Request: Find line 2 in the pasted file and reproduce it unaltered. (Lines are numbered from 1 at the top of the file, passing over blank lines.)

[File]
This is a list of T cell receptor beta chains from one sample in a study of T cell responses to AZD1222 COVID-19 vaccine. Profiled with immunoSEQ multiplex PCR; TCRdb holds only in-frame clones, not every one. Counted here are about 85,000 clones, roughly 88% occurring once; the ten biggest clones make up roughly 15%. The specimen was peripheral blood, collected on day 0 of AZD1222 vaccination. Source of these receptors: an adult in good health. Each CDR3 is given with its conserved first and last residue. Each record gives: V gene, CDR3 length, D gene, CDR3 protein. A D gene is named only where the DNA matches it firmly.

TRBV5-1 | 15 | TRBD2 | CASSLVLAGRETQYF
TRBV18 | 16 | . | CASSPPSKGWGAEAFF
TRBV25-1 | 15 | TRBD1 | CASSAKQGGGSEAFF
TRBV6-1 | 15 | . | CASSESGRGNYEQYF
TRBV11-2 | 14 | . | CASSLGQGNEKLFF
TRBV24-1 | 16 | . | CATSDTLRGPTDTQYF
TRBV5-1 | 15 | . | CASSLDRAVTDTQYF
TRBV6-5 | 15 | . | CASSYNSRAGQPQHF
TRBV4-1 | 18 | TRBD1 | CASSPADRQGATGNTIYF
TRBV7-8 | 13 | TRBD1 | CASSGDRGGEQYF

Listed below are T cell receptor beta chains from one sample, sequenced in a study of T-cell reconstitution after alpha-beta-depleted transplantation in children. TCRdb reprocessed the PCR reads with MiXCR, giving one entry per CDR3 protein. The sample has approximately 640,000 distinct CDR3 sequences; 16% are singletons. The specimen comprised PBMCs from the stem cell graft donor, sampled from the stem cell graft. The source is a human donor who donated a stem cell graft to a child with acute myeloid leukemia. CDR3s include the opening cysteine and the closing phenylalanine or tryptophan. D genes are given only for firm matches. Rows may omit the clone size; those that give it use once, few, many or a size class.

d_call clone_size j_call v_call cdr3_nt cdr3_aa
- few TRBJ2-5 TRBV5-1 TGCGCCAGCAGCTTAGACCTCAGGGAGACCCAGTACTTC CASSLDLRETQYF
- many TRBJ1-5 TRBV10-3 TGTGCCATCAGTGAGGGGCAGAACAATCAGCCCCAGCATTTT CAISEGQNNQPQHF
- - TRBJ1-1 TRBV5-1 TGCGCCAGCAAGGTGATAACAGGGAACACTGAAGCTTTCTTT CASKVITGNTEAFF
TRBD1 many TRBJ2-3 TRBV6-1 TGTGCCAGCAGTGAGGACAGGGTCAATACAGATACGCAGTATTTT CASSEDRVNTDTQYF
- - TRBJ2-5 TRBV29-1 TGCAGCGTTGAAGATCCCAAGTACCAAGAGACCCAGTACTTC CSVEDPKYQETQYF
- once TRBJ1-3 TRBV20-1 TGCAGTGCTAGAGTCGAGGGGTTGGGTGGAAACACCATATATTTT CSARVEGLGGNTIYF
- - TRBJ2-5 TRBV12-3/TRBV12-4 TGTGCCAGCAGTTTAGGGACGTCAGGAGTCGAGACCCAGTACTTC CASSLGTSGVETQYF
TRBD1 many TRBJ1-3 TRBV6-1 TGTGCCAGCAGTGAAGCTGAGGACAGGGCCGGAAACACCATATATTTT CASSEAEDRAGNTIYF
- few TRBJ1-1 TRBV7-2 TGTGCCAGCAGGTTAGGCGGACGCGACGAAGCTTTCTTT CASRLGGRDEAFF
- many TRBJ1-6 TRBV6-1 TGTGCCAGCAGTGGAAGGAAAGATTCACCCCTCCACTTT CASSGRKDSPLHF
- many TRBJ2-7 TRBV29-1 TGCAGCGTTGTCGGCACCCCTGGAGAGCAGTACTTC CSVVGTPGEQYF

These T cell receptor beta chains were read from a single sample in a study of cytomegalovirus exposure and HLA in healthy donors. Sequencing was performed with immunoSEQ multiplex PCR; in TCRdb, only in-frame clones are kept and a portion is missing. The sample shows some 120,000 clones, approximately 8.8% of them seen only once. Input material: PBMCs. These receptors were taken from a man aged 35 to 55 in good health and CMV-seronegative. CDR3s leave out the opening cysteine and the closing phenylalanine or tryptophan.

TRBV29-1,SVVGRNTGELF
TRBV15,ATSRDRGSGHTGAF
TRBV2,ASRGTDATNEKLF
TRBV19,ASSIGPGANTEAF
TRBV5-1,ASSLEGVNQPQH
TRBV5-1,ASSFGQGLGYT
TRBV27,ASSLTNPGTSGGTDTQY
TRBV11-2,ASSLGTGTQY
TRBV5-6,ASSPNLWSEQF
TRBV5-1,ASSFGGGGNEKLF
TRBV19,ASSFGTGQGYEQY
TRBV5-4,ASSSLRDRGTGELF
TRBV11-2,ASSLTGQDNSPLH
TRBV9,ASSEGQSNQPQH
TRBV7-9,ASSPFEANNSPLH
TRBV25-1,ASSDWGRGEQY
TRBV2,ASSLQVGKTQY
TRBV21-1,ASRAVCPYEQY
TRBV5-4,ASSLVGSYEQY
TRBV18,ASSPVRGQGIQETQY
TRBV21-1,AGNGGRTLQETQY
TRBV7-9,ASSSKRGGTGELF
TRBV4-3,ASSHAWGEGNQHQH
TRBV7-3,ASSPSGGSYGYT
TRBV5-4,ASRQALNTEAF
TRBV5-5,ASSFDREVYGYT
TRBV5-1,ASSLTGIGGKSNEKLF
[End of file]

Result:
TRBV5-1 | 15 | TRBD2 | CASSLVLAGRETQYF